Humans ate blue cheese and drank beer 2,700 years ago, according to a study.


Humans ate blue cheese and drank beer 2,700 years ago, according to a study.

It’s no secret that beer and cheese go together, but a new study demonstrates how far back in Europe they go, with workers at an Austrian salt mine eating both up to 2,700 years ago.

Scientists made the discovery after examining samples of human excrement discovered deep inside the Hallstatt mine in the Austrian Alps. On Wednesday, the work was published in the journal Current Biology.

The report’s lead author, Frank Maixner, a microbiologist at the Eurac Research Institute in Bolzano, Italy, was shocked to hear that salt miners more than two millennia ago were advanced enough to “consciously exploit fermentation.”

“This, in my perspective, is quite clever,” Maixner told AFP. “This was not something I expected at the moment.” According to specialists, the discovery was the first evidence of cheese ripening in Europe.

While ancient literature and archaeological data show that people drank alcohol, the salt miners’ feces carried the first molecular evidence of beer drinking on the continent at the time.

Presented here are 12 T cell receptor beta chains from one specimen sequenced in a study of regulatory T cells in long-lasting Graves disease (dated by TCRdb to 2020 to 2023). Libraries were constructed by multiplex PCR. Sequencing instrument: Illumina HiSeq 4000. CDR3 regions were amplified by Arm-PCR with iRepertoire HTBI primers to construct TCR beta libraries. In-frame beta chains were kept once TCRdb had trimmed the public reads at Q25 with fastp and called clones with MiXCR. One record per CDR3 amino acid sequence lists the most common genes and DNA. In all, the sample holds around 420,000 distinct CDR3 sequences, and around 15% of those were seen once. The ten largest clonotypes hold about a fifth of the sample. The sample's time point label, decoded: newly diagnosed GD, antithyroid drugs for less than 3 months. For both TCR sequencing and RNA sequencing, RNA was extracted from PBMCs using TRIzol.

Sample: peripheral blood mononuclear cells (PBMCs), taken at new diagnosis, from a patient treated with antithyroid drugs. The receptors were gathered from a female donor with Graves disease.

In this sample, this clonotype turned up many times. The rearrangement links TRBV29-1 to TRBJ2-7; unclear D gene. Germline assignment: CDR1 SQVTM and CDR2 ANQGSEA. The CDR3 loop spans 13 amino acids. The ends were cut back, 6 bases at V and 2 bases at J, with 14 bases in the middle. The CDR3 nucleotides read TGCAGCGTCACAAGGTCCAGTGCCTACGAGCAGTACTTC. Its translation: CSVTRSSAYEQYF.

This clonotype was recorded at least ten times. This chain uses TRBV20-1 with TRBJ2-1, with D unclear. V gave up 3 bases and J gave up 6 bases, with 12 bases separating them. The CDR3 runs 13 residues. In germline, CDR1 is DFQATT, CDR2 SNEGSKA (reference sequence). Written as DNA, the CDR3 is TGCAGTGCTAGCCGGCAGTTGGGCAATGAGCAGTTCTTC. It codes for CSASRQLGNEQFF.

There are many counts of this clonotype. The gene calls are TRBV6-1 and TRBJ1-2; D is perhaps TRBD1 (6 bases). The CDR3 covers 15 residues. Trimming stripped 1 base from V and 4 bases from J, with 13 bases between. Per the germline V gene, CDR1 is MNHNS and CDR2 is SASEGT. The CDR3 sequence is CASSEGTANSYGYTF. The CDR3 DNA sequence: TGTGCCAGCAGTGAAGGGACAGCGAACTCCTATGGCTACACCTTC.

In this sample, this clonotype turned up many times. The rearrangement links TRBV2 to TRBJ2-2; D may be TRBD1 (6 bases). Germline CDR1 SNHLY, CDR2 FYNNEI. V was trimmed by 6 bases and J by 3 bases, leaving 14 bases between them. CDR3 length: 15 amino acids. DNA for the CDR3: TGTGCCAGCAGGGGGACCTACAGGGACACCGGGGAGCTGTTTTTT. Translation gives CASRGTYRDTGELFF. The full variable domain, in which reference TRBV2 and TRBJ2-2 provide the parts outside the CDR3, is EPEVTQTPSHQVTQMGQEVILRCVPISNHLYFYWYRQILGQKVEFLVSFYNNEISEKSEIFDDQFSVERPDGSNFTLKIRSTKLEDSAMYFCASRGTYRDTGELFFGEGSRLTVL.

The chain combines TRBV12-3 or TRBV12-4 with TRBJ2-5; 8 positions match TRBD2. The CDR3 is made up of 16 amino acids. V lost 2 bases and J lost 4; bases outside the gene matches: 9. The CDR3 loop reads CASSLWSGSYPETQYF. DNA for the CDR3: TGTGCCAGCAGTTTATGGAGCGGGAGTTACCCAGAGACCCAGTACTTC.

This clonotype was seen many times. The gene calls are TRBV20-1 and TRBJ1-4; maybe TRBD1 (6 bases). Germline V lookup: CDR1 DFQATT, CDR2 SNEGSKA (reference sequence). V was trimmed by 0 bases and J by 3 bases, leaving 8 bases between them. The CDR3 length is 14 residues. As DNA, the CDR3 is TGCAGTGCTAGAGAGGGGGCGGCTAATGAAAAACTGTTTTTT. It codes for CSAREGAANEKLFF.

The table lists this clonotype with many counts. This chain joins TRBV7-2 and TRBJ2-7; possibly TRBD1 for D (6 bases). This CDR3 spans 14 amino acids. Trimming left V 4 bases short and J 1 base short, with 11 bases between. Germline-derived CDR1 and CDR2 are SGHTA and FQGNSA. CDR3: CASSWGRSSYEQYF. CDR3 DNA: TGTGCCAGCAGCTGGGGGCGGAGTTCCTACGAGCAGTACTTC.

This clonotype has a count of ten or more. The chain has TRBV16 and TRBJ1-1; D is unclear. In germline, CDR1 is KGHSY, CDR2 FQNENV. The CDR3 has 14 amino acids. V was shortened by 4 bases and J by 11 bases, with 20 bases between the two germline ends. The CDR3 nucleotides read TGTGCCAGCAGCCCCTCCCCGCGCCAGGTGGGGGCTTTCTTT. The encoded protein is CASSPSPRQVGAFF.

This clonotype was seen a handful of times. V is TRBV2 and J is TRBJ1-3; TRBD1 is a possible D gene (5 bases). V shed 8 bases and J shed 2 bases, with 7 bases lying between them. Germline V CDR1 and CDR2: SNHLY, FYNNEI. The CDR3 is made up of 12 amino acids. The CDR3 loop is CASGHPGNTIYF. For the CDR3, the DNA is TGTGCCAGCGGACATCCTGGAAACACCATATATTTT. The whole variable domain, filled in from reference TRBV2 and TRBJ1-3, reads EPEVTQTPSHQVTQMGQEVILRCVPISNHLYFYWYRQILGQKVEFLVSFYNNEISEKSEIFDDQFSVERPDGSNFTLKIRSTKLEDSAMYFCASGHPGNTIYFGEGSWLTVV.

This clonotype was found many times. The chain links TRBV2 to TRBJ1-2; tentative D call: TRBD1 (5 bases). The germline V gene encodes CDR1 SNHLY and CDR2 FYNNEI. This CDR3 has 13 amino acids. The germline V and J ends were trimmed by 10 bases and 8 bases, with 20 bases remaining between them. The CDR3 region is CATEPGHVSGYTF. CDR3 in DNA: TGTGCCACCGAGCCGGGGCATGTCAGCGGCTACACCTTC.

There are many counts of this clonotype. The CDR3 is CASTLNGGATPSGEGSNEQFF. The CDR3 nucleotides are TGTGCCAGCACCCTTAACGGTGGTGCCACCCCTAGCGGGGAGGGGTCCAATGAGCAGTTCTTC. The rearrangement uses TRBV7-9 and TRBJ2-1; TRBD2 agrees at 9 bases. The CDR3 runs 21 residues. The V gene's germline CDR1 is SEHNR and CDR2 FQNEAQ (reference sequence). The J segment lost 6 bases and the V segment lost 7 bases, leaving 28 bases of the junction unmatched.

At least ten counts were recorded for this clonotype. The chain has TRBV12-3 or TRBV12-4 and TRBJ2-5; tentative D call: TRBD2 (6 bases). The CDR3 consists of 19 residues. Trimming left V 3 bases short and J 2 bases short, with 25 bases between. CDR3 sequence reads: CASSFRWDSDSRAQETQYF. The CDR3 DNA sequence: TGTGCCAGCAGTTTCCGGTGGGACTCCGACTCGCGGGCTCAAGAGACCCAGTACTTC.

“It’s becoming obvious that not only were prehistoric culinary practices sophisticated, but also that complex processed foodstuffs and the fermentation technology played a significant part in our early food history,” said Kerstin Kowarik of the Museum of Natural History Vienna.

For more than 3,000 years, the town of Hallstatt, a UNESCO World Heritage Site, has been used for salt manufacture.

He described the village as “a very special spot” because it is “placed in the Alps, in the middle of nowhere.” “This mine provided employment and sustenance to the entire village.” The miners spent their entire days in the mine, working, eating, and using the restroom.

The workers’ excrement were stored exceptionally well due to the mine’s continuous temperature of roughly 8°C (46°F) and high salt concentration.

Four samples were examined: one from the Bronze Age, two from the Iron Age, and one from the 18th century.

Penicillium roqueforti and Saccharomyces cerevisiae were discovered in one of them, which was around 2,700 years old. Both are well-known in the food industry today.

“The Hallstatt miners appear to have employed food fermentation technology with microorganisms that are still used in the food sector today,” stated Maixner.

The miners’ diet, which consisted primarily of grains, some fruit, beans, and meats, was also analyzed. The Washington Newsday Brief News is a daily newspaper published in Washington, D.C.


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